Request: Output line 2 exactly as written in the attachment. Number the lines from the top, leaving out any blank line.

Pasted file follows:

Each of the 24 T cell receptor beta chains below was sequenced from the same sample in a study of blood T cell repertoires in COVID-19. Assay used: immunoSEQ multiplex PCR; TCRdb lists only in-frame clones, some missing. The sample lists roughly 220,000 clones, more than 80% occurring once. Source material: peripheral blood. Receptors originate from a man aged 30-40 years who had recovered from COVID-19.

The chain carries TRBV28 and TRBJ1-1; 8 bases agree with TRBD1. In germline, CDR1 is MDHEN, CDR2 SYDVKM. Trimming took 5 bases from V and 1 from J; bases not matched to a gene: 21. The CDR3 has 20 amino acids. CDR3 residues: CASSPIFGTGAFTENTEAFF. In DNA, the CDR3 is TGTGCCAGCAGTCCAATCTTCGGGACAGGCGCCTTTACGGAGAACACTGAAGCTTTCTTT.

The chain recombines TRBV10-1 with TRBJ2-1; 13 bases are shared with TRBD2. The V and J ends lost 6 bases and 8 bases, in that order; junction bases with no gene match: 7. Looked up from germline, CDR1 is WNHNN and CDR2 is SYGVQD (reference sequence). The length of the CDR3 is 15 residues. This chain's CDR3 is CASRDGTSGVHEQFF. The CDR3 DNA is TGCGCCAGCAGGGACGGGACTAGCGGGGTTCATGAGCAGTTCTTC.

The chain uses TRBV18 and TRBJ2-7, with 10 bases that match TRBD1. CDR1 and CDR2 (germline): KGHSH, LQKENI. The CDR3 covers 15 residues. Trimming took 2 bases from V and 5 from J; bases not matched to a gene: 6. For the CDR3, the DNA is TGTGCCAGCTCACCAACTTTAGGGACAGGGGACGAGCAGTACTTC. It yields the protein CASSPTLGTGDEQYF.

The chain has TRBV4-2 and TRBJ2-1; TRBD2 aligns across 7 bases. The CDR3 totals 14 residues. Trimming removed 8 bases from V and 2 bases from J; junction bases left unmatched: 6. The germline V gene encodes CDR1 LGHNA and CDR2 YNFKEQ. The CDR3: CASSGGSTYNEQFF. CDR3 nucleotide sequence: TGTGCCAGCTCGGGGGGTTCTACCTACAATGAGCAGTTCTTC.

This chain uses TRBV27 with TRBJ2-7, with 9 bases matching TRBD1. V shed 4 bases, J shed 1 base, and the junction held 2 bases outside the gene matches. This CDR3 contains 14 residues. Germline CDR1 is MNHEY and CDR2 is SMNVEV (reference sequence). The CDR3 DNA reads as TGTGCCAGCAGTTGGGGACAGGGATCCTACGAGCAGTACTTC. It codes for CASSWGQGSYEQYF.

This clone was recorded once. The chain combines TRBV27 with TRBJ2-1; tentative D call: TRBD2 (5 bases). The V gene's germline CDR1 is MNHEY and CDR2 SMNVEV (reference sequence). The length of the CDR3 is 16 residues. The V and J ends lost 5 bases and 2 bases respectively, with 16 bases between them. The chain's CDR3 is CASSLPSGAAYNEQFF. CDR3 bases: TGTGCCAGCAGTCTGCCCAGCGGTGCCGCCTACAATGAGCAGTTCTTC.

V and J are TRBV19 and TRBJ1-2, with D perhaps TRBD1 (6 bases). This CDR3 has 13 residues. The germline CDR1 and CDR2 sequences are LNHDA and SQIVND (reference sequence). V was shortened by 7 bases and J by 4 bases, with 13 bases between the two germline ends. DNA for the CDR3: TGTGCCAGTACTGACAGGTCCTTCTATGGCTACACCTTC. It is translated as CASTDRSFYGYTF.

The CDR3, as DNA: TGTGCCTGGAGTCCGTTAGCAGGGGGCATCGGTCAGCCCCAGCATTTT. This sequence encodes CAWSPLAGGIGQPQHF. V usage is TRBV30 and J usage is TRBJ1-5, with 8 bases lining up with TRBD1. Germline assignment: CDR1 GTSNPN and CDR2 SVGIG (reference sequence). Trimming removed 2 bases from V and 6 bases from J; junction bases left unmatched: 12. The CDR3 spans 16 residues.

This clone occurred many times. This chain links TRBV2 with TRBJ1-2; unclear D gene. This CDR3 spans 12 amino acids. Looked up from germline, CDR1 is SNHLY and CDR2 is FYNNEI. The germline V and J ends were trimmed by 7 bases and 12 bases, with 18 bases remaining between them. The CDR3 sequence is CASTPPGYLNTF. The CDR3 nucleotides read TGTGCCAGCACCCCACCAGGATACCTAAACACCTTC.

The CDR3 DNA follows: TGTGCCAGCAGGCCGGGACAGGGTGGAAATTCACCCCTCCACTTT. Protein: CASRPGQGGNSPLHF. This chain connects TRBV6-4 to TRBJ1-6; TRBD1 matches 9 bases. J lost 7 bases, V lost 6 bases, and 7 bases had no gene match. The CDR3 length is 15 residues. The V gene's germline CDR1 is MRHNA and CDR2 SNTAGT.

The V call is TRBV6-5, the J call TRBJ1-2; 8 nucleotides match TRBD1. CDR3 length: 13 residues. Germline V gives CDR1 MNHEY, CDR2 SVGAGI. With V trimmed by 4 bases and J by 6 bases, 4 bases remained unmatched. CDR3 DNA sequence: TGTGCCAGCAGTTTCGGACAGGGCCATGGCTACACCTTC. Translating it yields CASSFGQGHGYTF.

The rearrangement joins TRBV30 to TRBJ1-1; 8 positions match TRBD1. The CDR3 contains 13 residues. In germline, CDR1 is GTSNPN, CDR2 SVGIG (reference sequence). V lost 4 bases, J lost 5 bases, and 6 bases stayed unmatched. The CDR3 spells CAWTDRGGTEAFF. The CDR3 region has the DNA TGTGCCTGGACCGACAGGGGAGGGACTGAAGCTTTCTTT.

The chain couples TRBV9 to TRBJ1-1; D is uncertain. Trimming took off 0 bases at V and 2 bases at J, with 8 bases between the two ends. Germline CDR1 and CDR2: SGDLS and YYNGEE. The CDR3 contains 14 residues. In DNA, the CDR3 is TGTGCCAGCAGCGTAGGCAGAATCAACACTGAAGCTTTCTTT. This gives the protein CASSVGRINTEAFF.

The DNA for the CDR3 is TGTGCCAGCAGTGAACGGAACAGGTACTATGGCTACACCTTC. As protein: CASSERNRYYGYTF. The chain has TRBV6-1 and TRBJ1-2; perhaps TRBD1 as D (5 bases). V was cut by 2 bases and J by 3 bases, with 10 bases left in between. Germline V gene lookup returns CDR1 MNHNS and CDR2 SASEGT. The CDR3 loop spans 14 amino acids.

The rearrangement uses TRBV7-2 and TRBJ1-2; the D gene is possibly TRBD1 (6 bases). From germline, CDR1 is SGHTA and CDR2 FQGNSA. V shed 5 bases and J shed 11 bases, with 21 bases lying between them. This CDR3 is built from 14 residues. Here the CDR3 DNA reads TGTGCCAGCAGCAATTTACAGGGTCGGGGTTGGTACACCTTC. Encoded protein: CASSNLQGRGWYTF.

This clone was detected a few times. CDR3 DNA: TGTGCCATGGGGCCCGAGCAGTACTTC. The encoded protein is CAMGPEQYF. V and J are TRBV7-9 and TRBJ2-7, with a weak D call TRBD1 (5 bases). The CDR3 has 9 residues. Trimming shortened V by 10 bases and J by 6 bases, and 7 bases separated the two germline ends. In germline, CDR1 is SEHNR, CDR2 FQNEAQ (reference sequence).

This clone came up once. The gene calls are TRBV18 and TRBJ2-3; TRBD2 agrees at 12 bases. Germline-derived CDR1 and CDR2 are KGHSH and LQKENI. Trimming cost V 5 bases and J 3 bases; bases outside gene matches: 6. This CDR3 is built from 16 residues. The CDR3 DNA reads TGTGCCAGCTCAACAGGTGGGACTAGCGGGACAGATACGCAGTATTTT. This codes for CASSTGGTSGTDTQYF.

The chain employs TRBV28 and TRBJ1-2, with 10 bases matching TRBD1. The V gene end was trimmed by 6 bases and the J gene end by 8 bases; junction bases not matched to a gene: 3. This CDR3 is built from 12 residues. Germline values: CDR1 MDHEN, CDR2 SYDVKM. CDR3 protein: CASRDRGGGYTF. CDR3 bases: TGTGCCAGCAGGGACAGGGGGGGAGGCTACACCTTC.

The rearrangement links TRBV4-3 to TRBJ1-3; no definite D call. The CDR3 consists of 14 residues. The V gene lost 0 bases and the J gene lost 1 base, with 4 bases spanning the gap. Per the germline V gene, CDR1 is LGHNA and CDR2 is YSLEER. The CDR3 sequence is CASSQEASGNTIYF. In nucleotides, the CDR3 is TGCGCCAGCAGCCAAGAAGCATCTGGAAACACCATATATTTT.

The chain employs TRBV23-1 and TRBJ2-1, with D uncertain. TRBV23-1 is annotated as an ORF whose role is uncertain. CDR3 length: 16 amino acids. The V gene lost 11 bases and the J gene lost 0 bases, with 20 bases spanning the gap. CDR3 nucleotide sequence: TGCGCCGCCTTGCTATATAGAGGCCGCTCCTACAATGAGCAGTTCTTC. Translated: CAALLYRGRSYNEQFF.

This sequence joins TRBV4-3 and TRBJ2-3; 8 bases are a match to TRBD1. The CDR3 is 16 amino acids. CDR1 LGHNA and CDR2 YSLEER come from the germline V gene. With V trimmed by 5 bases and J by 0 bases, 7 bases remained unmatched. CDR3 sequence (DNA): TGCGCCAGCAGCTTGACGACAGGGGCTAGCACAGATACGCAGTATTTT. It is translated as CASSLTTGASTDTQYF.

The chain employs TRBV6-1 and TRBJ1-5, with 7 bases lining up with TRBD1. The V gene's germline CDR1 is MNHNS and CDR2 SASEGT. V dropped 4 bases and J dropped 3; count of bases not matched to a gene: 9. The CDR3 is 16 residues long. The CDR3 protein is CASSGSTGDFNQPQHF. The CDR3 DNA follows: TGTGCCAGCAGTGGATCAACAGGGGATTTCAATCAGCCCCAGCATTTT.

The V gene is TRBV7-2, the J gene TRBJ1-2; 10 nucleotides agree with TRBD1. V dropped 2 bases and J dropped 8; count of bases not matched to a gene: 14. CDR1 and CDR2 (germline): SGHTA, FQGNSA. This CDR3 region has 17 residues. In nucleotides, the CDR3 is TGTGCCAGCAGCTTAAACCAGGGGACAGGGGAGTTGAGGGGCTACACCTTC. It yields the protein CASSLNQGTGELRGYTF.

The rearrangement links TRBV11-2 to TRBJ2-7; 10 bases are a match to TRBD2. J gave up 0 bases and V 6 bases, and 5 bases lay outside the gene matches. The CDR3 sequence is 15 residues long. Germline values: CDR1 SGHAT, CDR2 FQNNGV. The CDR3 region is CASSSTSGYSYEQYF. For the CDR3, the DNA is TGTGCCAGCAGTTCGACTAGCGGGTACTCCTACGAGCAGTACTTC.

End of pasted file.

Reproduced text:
The chain carries TRBV28 and TRBJ1-1; 8 bases agree with TRBD1. In germline, CDR1 is MDHEN, CDR2 SYDVKM. Trimming took 5 bases from V and 1 from J; bases not matched to a gene: 21. The CDR3 has 20 amino acids. CDR3 residues: CASSPIFGTGAFTENTEAFF. In DNA, the CDR3 is TGTGCCAGCAGTCCAATCTTCGGGACAGGCGCCTTTACGGAGAACACTGAAGCTTTCTTT.